Indo-Pacific military forces train in realistic settings in Hawaii

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Simulating battlefield conditions helps ensure readiness of multinational forces preparing for a crisis or conflict. That was the purpose of Joint Pacific Multinational Readiness Center (JPMRC) Rotation 23-01 in Hawaii, featuring more than 6,350 military personnel from Australia, Indonesia, the Philippines, Thailand and the United States.

Observers from a half-dozen other Indo-Pacific nations — Bangladesh, Brunei, Malaysia, Mongolia, New Zealand and Singapore — were on hand for the large-scale exercises from October 20 through November 10, 2022. A Thai prince serving in the Royal Thai Air Force was among them. (Pictured: Royal Thai Armed Forces personnel participate in Joint Pacific Multinational Readiness Center 23-01 at Pohakuloa Training Area, Hawaii, in late October 2022.)

The aim was to provide all-domain training challenges in an Indo-Pacific environment with features such as jungles, hills and open water while improving readiness and interoperability, the U.S. Army reported. Partners must understand how each other operates and have equipment for effective communication, exercise leaders said.

The U.S. Army 25th Infantry Division, based in Hawaii, hosted the exercise on the islands of Oahu and Hawaii, with participation by the U.S. Air Force, Marines Corps and Navy.  

“Over the next three weeks, we will sweat together, bust through gulches together, learn together, fight the enemy together and win together,” Col. Graham White, commander of the 2nd Infantry Brigade Combat Team, 25th Infantry Division, said at the event’s launch.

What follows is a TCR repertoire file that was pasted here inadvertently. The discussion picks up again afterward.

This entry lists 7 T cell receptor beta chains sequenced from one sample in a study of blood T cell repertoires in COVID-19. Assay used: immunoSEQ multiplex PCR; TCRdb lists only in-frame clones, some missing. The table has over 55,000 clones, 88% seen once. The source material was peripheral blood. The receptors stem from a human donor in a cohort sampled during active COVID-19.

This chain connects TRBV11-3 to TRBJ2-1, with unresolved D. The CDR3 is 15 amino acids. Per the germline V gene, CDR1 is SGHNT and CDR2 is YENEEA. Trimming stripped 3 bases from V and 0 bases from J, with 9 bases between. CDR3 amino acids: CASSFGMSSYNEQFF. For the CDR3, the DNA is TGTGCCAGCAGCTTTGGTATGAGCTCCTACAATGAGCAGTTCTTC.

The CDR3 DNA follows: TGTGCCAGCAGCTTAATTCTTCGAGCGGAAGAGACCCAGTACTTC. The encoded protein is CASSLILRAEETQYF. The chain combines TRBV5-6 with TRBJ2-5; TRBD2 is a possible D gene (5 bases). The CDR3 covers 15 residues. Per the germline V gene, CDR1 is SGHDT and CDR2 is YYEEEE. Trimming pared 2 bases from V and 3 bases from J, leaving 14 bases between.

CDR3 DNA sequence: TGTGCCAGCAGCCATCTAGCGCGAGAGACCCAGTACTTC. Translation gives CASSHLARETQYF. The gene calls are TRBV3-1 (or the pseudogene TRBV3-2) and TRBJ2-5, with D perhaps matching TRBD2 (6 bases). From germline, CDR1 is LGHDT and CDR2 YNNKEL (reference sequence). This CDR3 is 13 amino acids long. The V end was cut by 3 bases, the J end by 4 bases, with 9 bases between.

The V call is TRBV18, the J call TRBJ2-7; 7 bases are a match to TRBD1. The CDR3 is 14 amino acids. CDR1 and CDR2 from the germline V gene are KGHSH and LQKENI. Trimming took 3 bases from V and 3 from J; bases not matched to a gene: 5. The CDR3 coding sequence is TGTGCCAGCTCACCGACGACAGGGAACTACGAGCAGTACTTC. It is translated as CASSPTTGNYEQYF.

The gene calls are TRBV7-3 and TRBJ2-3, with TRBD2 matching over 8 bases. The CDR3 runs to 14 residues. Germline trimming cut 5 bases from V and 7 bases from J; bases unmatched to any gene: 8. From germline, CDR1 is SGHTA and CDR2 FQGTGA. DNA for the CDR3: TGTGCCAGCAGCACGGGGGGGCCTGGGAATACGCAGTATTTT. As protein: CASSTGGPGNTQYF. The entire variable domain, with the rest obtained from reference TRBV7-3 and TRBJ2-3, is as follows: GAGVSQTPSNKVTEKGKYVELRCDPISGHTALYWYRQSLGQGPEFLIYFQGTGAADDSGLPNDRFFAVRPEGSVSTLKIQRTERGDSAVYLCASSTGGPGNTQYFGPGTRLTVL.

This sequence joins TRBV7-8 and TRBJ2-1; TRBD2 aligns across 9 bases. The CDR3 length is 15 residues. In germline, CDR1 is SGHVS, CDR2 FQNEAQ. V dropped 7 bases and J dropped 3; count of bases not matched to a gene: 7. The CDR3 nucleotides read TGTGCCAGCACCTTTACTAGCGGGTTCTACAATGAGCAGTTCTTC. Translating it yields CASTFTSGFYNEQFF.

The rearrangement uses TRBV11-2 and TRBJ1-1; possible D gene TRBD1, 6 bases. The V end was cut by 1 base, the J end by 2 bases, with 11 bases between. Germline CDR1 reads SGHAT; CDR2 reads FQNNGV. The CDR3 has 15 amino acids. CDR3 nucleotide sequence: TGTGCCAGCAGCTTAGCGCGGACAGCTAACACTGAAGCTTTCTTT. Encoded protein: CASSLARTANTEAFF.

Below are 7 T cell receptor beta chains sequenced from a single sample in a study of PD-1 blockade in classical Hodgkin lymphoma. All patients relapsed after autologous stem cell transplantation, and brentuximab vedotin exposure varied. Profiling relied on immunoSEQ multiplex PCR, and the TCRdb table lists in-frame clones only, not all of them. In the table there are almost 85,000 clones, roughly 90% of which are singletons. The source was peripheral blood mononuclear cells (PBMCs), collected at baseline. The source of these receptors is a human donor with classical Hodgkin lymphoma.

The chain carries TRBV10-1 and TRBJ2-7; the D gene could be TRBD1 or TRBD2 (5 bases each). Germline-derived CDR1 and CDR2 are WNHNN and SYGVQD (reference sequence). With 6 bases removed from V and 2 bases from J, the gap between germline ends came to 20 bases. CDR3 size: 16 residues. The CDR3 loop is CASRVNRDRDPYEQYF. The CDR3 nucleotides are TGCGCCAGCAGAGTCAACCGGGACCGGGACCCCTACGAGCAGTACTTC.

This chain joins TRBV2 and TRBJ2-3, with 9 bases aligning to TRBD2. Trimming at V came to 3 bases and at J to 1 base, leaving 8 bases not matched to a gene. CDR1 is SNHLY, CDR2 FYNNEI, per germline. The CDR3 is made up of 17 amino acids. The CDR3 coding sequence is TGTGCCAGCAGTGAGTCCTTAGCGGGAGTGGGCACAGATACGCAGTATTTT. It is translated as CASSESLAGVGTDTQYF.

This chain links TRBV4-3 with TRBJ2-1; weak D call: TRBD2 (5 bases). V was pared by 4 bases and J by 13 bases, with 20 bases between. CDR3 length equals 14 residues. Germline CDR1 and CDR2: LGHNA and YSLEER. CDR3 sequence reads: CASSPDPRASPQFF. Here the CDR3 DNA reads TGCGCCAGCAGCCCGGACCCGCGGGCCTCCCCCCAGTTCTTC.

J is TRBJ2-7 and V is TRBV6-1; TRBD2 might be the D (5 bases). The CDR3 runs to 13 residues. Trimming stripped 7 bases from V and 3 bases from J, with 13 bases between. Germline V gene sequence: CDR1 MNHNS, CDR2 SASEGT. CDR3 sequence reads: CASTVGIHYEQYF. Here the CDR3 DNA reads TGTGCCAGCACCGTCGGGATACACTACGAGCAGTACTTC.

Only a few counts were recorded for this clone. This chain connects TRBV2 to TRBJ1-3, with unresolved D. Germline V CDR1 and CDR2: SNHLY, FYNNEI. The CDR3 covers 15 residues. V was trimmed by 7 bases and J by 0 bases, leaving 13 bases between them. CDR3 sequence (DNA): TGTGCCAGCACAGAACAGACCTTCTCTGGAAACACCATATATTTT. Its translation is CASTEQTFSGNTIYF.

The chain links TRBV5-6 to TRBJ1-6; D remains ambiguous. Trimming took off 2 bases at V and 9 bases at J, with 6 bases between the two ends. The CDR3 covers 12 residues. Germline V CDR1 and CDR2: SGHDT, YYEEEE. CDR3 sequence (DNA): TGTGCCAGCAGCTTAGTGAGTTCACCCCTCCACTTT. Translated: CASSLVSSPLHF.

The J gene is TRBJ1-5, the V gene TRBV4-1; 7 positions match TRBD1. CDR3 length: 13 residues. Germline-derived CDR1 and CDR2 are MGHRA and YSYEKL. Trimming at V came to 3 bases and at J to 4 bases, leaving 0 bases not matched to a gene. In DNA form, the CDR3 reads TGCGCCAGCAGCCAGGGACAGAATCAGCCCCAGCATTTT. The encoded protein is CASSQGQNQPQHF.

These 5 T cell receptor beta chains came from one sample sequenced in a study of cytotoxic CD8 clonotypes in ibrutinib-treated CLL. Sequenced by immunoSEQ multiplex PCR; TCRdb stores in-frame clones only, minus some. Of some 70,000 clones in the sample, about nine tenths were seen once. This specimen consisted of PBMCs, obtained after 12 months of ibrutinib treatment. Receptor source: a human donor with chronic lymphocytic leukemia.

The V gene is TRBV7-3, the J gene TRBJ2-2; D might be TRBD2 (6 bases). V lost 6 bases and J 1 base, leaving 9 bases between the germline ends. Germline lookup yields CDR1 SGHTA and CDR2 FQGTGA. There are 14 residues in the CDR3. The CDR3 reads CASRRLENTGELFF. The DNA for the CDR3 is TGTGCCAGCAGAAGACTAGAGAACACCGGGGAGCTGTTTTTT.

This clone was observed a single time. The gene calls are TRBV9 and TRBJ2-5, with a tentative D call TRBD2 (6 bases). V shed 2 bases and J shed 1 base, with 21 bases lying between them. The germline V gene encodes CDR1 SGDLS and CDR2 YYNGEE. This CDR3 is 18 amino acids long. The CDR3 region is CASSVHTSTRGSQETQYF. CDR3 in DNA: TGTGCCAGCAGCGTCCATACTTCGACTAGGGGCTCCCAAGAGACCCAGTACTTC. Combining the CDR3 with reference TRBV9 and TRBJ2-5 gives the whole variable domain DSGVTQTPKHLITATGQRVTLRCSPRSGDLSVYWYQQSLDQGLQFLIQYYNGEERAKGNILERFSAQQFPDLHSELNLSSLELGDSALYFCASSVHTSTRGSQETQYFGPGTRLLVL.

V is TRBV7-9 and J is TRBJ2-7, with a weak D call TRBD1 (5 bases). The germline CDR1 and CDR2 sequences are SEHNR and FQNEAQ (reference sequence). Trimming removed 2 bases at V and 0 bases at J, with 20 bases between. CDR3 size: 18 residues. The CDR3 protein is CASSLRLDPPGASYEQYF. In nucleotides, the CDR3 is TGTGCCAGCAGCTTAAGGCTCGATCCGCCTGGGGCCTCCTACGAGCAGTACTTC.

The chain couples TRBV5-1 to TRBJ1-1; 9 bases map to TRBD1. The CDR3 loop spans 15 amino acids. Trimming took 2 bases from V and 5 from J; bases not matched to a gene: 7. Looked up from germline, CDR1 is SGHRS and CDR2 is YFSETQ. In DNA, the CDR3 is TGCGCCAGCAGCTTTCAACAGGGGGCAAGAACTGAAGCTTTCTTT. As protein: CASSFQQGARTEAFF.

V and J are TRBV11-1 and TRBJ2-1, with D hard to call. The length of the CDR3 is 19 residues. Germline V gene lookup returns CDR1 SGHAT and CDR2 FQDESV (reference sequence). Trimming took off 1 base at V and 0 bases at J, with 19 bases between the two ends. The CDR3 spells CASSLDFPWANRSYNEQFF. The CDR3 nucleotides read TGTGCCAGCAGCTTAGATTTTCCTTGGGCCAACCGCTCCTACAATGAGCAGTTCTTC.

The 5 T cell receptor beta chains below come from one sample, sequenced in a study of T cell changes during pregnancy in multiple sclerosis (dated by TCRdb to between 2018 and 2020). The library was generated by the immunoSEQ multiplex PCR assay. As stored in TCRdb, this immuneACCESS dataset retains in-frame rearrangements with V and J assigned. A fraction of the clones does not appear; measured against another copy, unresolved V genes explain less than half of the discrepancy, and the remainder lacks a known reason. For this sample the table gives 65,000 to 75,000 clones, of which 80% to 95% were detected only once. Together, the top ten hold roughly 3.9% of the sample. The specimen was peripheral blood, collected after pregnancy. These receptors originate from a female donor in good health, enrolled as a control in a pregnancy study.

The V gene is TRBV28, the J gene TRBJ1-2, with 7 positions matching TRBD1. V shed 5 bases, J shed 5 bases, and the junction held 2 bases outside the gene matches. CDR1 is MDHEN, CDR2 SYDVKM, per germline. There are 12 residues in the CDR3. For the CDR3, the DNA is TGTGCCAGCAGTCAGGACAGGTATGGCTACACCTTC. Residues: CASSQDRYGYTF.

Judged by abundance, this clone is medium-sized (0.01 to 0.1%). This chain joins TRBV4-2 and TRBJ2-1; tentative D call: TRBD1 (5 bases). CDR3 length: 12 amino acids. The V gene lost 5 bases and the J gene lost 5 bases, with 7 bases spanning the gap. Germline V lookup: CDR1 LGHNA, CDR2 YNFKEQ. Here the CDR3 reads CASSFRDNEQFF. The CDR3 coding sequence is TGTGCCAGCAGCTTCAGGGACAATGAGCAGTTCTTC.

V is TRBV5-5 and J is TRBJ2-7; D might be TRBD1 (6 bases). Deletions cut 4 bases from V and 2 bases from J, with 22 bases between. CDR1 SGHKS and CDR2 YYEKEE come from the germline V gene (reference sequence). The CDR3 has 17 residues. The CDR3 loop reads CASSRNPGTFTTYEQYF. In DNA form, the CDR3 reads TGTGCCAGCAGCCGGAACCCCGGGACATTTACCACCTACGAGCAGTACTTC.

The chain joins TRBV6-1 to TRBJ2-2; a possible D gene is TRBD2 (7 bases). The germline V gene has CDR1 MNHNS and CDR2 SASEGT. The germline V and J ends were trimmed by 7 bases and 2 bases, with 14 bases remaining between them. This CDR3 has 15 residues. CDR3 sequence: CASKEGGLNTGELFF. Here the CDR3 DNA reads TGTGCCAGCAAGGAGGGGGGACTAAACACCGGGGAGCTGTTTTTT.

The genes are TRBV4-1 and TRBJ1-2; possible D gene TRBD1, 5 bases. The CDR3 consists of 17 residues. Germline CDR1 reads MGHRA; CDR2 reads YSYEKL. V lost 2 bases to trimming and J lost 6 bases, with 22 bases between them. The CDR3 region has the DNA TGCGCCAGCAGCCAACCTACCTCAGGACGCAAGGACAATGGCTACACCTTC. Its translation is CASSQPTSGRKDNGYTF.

The multilateral approach to military training reflects a shared vision to uphold the rules-based order that has served the Indo-Pacific for decades, with allies and partners working together to foster stability and prosperity, according to a U.S. Defense Department news release.

“Our mission … is to provide a world-class training exercise — a crucible experience — in terrain and operational conditions that replicate the conditions that we expect in combat in this theater,” said Brig. Gen. Jeffrey VanAntwerp, deputy commanding general-operations, 25th Infantry Division. “We’re going to do that by stressing every warfighting function.”

In addition to boosting interoperability, the JPMRC strengthens defense relationships, increases U.S. readiness and reinforces the unified regional land-power network that supports a Free and Open Indo-Pacific, officials said. There are three campuses — in Hawaii, Alaska and a deployable location in the region — with exercises staged at each annually, allowing forces to simulate theater-level operations and planning in jungle, arctic and archipelago environments. The first rotation was in Hawaii in October 2021. 

“There’s a reason we have a training center in Europe, and we don’t bring tactical forces back from Europe to the continental United States to train,” Gen. Charles Flynn, commander of U.S. Army Pacific said, according to the Army Times website. Until recently, “we just never created a combat training center out here in the Pacific.”


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